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Saturday, February 20, 2016
THE IBIS TAPESTRY by Mike Nicol, a not-very-thrilling thriller that's still a good read
THE IBIS TAPESTRY
$15.00 trade paper, available now
Rating: 3* of five
The Publisher Says: An audacious departure for the internationally acclaimed South African novelist--a thriller with all the searing immediacy of today's headlines.
Who was Christo Mercer, and why was he brutally stabbed to death in a remote Saharan town? For Robert Poley, an unhappy writer of political thrillers, the welcome distraction posed by this question has become an obsession. With the mysterious delivery of a laptop computer and a cryptic email message, he finds himself slowly entwined in the vagaries that constituted Mercer's life and death. An illegal-arms trader haunted by his nightmares, his past, and his clandestine involvement with a ruthless rebel-- and with Christopher Marlowe's Tamburlaine the Great --Mercer lived on the grand stage of history, yet remained obscured by shadows until his seemingly fated demise. Now, piece by piece, in a complex web of social, political, personal, and fictional disclosures, the intricacies of Mercer's troubled psyche begin to reveal a pattern as corrupt as South Africa's in the aftermath of apartheid--years of judicial inquiry, the Truth Commission, and continued social unrest.
With alchemical bravura, Mike Nicol turns history into fiction and fiction into history, bringing to allegorical life the haunting story of a murder emblematic of South Africa's recent past.
My Review: Well...that piece of publisher puffery isn't, in my opinon, supported by this highly literary and relatively suspenseless, badly miscategorized "thriller." There is nothing thrilling about the narrator's life. The thrilling subject of the narrator's research project is all flashback and invention, barnacled with notes, digressions, irrelevant faux-research-paper citations...it gets tedious.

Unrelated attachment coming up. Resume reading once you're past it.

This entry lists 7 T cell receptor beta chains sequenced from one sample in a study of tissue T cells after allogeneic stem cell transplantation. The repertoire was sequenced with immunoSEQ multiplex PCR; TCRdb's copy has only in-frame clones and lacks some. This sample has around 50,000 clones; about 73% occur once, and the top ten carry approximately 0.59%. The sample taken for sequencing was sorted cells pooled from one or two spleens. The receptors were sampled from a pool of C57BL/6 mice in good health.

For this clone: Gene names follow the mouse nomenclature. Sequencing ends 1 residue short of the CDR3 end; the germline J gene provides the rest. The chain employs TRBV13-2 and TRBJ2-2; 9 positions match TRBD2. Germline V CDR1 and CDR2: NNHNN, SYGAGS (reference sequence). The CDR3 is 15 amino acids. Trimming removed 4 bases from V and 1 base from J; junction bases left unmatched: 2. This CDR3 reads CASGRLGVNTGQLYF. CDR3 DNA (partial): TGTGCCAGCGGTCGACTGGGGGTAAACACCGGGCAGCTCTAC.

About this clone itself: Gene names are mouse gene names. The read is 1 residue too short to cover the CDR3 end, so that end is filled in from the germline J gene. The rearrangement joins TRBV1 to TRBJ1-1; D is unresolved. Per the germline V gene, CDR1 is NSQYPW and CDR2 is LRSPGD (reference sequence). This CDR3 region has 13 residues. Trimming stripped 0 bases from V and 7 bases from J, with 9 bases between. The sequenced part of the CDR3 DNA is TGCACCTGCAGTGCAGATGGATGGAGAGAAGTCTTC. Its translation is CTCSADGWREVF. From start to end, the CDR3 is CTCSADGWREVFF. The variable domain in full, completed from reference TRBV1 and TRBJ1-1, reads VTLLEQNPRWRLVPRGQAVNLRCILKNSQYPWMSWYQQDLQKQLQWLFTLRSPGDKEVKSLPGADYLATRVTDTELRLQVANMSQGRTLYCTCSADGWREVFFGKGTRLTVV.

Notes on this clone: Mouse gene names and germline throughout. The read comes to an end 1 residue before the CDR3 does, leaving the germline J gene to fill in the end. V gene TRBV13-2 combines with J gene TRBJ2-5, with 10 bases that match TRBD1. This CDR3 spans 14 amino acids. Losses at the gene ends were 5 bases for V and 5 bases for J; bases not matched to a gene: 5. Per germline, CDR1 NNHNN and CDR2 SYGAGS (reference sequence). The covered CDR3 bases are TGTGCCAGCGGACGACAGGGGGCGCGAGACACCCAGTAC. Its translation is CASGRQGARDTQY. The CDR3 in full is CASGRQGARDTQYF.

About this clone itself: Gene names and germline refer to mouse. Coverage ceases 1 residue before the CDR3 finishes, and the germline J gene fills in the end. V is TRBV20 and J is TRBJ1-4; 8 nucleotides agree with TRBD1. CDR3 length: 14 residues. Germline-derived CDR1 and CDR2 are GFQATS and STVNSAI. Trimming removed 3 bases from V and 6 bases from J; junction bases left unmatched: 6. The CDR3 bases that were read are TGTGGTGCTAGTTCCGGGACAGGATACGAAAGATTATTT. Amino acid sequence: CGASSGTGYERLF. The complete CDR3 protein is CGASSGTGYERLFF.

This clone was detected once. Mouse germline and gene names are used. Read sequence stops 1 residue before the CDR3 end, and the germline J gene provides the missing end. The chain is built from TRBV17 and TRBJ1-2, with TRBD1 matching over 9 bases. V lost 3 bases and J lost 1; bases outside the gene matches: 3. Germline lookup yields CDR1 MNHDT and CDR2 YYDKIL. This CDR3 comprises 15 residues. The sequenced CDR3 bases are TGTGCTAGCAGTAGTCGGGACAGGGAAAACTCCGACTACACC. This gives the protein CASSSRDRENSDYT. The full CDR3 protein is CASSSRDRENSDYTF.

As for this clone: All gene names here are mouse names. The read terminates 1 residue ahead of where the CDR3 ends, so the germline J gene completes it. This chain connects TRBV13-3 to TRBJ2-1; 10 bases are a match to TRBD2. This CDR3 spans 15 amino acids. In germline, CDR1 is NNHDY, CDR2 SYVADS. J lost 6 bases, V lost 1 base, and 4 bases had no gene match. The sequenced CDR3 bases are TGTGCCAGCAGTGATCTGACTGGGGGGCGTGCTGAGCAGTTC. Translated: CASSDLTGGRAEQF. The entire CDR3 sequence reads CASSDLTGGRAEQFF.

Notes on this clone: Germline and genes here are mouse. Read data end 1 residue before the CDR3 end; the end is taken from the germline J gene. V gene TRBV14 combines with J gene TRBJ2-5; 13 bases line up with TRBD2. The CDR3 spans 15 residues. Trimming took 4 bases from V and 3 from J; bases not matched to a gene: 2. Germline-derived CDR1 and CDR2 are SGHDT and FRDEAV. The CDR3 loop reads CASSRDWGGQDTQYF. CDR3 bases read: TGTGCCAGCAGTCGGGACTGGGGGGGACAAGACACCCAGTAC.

But what makes this read a good one for me is the thing that I suspect would turn off the mass of American readers: Untranslated Afrikaans words, unexplained geography, facets of South Africa's rich and complex culture that will be unfamiliar. I am a little better versed in these things, as I dated a South African for a good while; but I would hope that avid readers would find it an interesting chance to learn about this amazing place.
Mike Nicol has a considerable reputation as a thriller writer. A novel of his, HORSEMAN, was hugely and internationally acclaimed. As THE IBIS TAPESTRY is the first of his works I've read, I think I'll try it before reaching a conclusion about Mr. Nicol's readerly chemistry with me. Based on this book alone, I don't think I'd be a fan. But there's a lot to be interested in here.
The arms trade is a scourge on the world. South Africa, after an arms-sale embargo was put in place by the UN in 1963, developed a gigantic and sophisticated war-machinery manufacturing sector. Industries require sales and sales require customers and customers are thick on the ground among the hate-fueled warriors infesting Africa. So it's only logical that a well-connected "Englishman" with a serious psychological problem...what we'd call in the here and now PTSD...that fixates him on the world of power players and influence peddlers in his native South Africa. The Marlowe play he obsessively reads, analyzes, revises in his own words is the epitome of England's 16th-century expansionist, imperialist self-image building. It's not too much of a leap to see this man's fascination for our narrator, a writer of thrillers in the airport-book mode. His own life and family have blown up in his face and he badly needs a complex puzzle to work out.
The complexity of the puzzle is a big part of the book's appeal for me. As our narrator moves through the steps of solving his subject's murder, he takes steps that lead him into contact with the underside of South Africa's arms trade, supplying warlords with destructive capacity and to hell with the consequences. The South African arms trade is global, but by focusing on Africa and its warring factions, Nicol manages the tough trick of illuminating the horrors and consequences of war with the minimum of gore. It is the gift of the talented storyteller to make a subtext of violence. I see the gift in Nicol's story of THE IBIS TAPESTRY. But it takes a love of puzzles to get the most from this book's complicated world.